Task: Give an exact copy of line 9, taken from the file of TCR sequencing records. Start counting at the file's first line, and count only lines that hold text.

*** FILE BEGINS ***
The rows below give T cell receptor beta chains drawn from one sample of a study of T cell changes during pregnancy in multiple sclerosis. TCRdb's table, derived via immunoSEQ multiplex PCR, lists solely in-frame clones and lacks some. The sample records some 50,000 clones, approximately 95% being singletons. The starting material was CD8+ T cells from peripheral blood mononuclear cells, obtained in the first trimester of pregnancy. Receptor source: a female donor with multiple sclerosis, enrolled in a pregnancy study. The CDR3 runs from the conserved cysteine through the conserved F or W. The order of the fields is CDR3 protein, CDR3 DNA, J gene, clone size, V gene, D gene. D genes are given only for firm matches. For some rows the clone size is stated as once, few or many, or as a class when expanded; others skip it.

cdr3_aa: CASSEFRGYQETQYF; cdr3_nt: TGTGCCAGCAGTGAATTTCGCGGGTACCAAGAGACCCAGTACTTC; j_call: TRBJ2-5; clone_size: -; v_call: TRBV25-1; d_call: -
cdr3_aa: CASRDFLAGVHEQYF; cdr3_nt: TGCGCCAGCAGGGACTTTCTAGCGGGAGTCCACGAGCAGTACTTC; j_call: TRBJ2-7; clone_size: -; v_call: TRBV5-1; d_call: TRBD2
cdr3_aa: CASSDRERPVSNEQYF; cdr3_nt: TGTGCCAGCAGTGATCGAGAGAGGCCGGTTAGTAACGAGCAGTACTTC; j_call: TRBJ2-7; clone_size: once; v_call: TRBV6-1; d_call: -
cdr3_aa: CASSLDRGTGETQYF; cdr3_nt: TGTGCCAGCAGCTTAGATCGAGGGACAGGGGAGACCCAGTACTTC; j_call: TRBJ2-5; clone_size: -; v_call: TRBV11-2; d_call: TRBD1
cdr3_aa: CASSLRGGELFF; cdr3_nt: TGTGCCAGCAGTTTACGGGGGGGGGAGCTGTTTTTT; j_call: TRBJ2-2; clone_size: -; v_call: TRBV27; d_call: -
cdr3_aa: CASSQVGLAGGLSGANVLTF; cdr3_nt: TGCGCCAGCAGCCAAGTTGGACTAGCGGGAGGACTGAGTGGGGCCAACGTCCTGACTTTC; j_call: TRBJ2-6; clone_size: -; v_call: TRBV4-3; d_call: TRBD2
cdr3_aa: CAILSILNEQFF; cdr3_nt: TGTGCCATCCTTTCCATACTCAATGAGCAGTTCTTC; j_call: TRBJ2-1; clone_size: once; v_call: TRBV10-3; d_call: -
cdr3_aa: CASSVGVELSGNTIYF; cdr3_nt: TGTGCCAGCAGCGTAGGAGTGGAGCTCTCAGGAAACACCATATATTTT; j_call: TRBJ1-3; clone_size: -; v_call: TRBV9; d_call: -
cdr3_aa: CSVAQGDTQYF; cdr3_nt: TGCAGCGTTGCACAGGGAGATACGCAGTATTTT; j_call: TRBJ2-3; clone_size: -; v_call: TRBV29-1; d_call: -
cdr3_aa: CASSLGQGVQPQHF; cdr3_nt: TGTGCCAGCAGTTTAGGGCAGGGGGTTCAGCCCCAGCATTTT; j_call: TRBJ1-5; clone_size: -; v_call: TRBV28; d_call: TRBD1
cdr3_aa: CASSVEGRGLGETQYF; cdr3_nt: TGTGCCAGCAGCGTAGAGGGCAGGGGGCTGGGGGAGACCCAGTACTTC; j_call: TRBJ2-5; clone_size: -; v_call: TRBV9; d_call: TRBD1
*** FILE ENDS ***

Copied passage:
cdr3_aa: CASSVGVELSGNTIYF; cdr3_nt: TGTGCCAGCAGCGTAGGAGTGGAGCTCTCAGGAAACACCATATATTTT; j_call: TRBJ1-3; clone_size: -; v_call: TRBV9; d_call: -